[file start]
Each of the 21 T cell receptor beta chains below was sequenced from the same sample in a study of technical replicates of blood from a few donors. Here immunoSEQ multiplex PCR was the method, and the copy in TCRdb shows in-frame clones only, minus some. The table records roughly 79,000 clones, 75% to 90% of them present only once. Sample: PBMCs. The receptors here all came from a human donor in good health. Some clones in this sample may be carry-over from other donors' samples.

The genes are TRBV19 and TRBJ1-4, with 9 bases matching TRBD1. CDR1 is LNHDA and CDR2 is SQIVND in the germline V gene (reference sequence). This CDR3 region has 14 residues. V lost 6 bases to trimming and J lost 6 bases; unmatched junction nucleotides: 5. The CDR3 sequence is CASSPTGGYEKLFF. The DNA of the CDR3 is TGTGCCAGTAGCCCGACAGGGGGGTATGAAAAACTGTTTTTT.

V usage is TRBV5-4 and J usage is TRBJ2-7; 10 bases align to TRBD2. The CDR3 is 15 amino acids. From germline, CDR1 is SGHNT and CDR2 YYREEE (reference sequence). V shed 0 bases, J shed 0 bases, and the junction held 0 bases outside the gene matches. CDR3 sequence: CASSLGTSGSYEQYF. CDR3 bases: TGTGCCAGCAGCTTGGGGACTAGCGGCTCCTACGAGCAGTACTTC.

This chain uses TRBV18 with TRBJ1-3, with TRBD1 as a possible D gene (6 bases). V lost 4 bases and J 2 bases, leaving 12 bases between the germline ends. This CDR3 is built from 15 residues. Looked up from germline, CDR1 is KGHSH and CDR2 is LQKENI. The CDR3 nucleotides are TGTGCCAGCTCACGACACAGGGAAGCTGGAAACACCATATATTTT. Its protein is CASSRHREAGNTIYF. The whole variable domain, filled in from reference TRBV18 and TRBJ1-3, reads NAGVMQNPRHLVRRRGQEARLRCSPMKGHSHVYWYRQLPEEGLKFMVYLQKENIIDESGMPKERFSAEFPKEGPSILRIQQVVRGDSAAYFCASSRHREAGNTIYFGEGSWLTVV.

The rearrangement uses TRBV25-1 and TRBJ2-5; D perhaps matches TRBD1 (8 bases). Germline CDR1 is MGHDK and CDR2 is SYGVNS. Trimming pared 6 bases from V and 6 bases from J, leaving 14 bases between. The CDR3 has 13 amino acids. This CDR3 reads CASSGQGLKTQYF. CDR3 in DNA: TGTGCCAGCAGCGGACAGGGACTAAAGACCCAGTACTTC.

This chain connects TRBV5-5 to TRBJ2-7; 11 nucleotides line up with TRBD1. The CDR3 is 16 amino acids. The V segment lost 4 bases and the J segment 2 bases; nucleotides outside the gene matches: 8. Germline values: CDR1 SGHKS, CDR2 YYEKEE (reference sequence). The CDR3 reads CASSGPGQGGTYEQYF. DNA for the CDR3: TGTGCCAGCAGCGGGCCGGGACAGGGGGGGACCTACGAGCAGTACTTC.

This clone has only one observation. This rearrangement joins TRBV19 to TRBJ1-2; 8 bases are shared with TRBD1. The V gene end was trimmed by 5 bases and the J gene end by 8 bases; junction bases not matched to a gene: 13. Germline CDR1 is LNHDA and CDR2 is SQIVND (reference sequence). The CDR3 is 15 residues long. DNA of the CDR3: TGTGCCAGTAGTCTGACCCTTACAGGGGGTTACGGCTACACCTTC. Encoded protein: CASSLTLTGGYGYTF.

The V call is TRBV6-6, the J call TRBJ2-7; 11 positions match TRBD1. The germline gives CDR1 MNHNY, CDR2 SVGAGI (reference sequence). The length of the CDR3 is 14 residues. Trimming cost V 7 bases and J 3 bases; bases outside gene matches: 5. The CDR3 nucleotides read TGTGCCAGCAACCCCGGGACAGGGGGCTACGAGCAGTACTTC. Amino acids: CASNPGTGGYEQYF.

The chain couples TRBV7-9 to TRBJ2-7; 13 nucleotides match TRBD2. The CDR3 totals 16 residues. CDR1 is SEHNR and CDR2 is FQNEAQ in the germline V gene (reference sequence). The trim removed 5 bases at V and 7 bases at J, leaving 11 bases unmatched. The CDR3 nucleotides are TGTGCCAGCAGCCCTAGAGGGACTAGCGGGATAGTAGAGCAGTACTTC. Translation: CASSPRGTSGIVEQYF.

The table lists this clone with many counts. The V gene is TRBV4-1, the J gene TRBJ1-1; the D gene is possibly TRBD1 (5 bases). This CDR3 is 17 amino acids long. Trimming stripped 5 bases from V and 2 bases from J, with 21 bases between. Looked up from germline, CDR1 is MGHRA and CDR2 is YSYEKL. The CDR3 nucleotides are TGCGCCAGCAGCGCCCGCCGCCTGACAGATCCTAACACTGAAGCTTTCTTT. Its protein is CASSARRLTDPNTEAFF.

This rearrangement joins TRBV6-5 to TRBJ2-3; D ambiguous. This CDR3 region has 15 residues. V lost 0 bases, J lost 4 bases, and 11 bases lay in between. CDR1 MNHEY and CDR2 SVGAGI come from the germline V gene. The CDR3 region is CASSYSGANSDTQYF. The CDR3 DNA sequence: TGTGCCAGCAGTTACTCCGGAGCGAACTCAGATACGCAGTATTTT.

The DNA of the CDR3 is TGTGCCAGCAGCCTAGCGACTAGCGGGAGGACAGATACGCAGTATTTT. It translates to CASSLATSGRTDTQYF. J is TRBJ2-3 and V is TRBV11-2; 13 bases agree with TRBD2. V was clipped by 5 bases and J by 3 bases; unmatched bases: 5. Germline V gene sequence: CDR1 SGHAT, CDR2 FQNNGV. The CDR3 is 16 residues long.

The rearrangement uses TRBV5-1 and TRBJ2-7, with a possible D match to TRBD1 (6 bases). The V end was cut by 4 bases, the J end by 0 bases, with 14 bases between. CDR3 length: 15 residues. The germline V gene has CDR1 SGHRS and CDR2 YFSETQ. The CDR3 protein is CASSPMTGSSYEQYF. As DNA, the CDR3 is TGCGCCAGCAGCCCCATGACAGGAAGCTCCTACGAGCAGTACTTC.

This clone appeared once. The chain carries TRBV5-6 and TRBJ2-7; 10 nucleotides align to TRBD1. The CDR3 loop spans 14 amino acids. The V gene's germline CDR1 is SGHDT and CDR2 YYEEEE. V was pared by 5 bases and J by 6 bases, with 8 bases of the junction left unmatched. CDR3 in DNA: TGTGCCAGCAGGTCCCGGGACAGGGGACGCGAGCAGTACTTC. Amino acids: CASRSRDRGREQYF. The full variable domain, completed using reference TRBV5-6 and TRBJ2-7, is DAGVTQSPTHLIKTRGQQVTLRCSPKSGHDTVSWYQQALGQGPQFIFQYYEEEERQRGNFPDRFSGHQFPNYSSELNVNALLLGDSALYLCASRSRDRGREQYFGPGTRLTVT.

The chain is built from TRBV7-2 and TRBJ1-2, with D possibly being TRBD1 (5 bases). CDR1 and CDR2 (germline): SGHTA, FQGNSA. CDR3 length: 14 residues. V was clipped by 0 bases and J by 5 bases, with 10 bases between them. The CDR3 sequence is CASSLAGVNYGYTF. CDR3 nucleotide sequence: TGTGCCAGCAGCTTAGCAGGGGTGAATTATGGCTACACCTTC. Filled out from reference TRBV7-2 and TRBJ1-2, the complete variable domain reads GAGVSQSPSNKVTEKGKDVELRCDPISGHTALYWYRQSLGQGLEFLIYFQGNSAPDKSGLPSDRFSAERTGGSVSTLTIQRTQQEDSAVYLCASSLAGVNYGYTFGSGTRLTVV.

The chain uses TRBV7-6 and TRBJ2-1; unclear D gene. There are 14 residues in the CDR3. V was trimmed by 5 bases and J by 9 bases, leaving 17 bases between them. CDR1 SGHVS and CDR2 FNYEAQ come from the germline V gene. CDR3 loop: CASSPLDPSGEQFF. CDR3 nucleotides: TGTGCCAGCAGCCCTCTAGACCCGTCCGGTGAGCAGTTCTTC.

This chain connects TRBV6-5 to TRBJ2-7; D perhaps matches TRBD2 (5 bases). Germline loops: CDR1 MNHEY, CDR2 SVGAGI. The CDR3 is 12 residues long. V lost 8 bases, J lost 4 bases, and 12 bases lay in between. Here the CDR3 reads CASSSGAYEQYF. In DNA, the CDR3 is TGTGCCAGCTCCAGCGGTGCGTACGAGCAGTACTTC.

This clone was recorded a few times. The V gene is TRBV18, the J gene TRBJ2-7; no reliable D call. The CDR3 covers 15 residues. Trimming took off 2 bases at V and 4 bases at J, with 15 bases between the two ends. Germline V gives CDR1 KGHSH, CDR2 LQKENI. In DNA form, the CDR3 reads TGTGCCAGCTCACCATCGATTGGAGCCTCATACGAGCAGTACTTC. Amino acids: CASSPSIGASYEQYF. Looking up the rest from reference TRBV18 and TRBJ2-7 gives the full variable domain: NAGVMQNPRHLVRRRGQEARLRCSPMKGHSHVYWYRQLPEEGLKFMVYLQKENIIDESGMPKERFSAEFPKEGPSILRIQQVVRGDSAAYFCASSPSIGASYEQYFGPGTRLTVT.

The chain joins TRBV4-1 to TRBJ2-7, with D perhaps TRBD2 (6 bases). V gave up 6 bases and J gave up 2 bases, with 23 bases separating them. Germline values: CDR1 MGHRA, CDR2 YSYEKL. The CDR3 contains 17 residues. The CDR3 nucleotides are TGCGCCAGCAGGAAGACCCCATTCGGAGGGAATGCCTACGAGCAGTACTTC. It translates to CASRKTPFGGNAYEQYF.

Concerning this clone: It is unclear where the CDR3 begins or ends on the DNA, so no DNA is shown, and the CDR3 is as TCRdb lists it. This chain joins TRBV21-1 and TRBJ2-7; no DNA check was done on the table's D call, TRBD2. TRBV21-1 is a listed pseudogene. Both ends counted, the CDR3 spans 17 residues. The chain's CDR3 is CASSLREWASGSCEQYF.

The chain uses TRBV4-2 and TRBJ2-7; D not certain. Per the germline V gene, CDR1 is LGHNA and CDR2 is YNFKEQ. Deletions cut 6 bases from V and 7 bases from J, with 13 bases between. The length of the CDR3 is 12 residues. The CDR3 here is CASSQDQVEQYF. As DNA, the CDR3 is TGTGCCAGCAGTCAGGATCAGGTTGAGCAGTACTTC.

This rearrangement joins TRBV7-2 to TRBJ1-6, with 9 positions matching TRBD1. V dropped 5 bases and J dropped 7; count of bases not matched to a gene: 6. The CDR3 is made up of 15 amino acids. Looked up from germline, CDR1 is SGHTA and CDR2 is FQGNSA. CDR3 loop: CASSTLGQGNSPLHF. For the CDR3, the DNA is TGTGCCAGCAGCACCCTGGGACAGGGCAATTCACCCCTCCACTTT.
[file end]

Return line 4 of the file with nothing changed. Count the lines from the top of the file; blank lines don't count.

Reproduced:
This chain uses TRBV18 with TRBJ1-3, with TRBD1 as a possible D gene (6 bases). V lost 4 bases and J 2 bases, leaving 12 bases between the germline ends. This CDR3 is built from 15 residues. Looked up from germline, CDR1 is KGHSH and CDR2 is LQKENI. The CDR3 nucleotides are TGTGCCAGCTCACGACACAGGGAAGCTGGAAACACCATATATTTT. Its protein is CASSRHREAGNTIYF. The whole variable domain, filled in from reference TRBV18 and TRBJ1-3, reads NAGVMQNPRHLVRRRGQEARLRCSPMKGHSHVYWYRQLPEEGLKFMVYLQKENIIDESGMPKERFSAEFPKEGPSILRIQQVVRGDSAAYFCASSRHREAGNTIYFGEGSWLTVV.